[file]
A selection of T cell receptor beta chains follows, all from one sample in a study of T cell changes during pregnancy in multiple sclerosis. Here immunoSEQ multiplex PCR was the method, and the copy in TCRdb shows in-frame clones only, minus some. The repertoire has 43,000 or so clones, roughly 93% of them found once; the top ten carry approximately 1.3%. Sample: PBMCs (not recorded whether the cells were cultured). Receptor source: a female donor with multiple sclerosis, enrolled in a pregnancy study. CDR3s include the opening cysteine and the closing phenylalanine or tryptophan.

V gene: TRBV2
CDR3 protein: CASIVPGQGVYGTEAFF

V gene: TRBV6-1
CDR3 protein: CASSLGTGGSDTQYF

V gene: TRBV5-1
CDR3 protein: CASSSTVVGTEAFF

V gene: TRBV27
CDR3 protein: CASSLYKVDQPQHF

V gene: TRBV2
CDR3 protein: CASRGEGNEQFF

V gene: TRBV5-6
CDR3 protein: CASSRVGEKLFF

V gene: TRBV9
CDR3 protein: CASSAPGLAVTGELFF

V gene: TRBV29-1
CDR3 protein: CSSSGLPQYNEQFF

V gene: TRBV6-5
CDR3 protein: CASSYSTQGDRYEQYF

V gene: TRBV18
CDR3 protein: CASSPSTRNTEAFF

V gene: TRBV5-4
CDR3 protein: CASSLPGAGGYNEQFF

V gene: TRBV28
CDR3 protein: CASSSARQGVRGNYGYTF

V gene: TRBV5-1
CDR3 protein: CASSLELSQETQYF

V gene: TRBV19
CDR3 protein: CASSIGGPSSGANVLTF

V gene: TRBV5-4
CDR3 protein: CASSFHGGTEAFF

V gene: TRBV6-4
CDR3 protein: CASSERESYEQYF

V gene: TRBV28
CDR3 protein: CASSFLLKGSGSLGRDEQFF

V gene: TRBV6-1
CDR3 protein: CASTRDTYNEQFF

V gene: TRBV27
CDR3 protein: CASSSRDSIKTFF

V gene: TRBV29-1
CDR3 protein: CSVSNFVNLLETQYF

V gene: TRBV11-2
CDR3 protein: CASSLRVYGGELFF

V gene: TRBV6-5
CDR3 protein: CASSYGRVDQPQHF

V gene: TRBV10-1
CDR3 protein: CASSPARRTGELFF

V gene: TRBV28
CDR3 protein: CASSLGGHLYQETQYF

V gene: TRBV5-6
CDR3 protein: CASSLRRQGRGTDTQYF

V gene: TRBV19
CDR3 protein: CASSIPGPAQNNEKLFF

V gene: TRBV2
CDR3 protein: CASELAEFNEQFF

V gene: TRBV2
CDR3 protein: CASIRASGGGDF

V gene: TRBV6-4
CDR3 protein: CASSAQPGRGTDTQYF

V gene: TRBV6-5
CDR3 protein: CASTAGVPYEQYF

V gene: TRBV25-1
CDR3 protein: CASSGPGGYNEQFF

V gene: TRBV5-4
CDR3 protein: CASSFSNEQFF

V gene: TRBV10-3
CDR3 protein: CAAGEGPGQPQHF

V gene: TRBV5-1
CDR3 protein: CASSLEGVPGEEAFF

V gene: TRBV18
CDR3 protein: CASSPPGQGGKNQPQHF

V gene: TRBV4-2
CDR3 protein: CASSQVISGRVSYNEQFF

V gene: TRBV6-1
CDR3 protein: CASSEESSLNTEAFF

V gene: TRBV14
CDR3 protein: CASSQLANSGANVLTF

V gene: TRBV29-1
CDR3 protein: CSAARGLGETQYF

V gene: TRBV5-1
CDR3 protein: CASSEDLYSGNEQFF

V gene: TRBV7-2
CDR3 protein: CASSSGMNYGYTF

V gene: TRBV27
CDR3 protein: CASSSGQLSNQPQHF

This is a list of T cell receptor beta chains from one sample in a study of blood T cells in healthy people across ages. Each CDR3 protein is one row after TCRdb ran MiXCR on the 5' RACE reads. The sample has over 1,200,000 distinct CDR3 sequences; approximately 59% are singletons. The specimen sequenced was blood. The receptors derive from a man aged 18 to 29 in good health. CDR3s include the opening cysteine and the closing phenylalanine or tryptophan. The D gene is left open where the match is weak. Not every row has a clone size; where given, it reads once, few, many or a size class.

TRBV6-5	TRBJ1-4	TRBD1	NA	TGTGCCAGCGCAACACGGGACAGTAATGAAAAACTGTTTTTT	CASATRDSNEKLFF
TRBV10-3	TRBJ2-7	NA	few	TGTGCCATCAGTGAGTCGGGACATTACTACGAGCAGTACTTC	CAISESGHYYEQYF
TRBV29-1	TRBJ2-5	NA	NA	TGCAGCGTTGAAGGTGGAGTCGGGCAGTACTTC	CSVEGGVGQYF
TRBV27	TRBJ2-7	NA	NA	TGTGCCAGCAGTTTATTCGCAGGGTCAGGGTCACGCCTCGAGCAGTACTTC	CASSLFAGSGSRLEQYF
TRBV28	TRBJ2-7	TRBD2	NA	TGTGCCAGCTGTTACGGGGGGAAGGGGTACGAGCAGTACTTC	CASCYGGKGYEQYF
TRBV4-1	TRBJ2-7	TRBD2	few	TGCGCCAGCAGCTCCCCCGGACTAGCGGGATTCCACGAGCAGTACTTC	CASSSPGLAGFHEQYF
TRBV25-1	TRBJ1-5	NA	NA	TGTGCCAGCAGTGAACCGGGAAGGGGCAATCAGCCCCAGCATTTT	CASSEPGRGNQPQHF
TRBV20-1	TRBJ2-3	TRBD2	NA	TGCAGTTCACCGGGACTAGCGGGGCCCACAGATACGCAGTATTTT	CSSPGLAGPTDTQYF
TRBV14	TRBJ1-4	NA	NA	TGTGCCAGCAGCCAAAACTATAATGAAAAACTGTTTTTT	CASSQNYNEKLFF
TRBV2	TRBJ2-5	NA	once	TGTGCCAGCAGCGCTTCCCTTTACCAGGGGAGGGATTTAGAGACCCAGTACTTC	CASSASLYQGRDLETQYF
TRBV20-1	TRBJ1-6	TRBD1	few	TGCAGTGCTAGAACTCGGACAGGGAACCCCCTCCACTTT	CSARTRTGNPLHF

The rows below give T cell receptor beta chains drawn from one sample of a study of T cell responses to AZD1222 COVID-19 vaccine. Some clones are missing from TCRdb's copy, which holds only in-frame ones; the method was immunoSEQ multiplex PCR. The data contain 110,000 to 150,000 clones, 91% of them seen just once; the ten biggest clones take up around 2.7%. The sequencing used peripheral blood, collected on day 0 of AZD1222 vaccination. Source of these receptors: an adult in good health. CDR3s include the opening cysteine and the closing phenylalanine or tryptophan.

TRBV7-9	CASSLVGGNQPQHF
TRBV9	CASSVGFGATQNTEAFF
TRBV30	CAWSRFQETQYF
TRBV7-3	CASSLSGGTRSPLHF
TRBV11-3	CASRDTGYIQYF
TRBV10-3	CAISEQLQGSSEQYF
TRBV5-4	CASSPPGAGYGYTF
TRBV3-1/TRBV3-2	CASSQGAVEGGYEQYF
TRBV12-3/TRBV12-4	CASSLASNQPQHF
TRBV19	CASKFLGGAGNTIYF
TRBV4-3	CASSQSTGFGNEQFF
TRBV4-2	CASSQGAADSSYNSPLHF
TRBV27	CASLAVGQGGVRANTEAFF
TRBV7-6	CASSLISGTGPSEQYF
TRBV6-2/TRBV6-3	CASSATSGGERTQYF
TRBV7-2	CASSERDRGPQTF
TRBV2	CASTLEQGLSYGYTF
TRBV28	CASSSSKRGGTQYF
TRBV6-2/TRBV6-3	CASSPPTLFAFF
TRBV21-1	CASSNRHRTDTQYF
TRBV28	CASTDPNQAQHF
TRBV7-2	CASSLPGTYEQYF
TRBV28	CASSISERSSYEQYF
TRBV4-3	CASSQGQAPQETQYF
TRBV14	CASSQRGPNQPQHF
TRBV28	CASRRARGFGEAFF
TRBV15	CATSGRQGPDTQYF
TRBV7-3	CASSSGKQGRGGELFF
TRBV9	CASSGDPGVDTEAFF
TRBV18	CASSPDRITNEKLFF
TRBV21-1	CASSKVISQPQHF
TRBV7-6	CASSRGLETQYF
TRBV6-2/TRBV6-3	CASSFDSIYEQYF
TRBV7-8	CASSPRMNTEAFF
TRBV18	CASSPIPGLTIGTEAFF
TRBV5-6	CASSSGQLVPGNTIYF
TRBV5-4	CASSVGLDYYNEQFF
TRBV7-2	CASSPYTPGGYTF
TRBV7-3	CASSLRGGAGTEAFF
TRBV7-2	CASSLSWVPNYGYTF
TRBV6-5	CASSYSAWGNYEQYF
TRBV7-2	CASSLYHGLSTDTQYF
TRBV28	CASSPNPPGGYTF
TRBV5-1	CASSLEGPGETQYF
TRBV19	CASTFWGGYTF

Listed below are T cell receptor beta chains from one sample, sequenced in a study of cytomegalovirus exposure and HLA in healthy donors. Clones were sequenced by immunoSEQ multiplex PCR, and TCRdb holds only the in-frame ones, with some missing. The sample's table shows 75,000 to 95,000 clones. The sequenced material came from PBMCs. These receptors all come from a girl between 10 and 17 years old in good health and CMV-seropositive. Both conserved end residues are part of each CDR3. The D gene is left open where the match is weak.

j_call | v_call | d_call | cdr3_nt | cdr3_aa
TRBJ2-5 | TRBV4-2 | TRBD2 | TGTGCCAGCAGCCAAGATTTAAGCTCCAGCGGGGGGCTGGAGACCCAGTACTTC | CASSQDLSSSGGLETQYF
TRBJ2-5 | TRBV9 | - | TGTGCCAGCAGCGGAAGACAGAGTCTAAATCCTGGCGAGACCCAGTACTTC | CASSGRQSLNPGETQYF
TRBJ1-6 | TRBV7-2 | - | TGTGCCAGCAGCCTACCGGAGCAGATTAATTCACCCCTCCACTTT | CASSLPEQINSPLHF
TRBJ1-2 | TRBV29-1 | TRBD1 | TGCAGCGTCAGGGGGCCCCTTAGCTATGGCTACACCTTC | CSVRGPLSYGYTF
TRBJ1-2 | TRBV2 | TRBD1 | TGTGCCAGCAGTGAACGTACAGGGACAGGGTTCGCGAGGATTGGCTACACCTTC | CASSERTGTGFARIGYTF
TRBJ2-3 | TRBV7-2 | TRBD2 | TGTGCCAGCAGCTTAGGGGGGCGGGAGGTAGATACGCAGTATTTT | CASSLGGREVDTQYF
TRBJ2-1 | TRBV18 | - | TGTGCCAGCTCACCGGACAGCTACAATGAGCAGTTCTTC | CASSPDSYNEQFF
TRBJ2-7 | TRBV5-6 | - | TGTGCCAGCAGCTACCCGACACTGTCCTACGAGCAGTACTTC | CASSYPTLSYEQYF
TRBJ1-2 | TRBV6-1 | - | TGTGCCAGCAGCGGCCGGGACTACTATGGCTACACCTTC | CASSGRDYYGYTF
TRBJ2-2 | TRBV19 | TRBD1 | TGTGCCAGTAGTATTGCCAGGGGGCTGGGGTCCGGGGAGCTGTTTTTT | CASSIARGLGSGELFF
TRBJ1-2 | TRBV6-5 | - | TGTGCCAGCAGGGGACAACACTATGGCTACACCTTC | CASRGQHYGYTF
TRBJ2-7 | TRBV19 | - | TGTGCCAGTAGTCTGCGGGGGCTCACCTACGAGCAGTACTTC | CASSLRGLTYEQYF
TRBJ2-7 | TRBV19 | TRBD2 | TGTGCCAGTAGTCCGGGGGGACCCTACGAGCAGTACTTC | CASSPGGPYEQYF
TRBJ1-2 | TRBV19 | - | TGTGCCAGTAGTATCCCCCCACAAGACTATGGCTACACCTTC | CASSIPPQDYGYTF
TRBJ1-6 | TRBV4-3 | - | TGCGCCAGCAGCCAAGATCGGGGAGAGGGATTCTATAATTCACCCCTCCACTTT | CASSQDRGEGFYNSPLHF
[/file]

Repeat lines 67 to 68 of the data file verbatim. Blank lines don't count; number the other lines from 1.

CDR3 protein: CAAGEGPGQPQHF

V gene: TRBV5-1